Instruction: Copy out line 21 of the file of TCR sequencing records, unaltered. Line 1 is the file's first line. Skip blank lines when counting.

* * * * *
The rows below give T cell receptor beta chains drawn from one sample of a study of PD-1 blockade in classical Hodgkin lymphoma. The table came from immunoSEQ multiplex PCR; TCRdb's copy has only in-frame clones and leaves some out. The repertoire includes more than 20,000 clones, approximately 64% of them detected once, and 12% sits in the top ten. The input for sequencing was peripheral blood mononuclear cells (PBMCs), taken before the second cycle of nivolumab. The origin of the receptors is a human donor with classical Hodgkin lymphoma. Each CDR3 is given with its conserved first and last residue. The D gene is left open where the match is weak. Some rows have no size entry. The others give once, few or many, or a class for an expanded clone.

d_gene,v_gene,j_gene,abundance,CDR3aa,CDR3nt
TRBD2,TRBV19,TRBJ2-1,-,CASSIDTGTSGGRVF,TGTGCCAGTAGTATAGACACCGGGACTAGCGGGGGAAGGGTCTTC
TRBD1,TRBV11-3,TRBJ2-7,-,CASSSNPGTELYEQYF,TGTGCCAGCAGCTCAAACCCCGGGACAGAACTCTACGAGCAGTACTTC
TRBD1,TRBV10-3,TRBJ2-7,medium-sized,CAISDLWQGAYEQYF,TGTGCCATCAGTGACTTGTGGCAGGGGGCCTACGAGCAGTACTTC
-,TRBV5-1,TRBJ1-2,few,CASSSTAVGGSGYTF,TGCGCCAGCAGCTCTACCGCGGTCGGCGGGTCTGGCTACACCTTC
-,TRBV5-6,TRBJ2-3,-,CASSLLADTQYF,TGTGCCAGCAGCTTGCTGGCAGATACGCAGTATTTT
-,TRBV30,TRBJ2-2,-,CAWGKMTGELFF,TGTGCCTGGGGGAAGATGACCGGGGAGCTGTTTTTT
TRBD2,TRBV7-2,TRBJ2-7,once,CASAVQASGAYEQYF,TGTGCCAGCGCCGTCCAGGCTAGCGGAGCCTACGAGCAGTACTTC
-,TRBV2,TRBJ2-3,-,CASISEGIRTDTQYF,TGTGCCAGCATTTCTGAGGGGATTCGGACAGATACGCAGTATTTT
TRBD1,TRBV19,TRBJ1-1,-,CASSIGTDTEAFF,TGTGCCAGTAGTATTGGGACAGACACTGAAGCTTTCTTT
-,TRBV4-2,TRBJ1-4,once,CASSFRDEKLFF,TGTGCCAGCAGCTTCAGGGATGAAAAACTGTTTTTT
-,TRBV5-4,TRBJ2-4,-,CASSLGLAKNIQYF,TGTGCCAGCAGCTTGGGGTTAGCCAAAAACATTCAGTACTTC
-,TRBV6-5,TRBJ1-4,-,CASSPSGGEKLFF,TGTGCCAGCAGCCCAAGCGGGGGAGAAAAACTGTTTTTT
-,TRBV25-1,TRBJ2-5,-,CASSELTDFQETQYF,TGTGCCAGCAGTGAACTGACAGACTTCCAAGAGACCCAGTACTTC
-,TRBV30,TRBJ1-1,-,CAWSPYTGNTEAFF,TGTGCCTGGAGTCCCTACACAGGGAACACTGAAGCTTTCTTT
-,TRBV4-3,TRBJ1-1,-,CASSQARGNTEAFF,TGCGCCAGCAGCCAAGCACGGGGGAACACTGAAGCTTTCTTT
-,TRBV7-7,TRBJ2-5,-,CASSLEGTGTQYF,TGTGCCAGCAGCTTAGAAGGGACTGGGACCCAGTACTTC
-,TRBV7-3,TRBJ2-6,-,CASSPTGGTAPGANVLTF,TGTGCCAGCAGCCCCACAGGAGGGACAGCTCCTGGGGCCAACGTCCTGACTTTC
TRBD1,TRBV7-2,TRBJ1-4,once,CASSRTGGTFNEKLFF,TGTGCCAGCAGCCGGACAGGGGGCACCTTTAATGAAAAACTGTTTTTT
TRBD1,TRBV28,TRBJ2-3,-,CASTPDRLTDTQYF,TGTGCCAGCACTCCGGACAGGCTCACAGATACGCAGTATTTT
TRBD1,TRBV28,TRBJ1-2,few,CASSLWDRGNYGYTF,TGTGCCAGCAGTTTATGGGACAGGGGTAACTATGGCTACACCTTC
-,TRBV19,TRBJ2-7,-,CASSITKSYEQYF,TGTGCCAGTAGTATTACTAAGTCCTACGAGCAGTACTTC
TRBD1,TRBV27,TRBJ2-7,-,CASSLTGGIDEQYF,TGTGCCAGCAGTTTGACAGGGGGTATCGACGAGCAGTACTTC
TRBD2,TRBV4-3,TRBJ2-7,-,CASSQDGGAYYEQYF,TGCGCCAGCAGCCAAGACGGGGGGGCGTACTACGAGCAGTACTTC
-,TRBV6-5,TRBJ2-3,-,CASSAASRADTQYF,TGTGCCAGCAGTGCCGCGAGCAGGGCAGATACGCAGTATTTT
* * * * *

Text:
TRBD1,TRBV28,TRBJ2-3,-,CASTPDRLTDTQYF,TGTGCCAGCACTCCGGACAGGCTCACAGATACGCAGTATTTT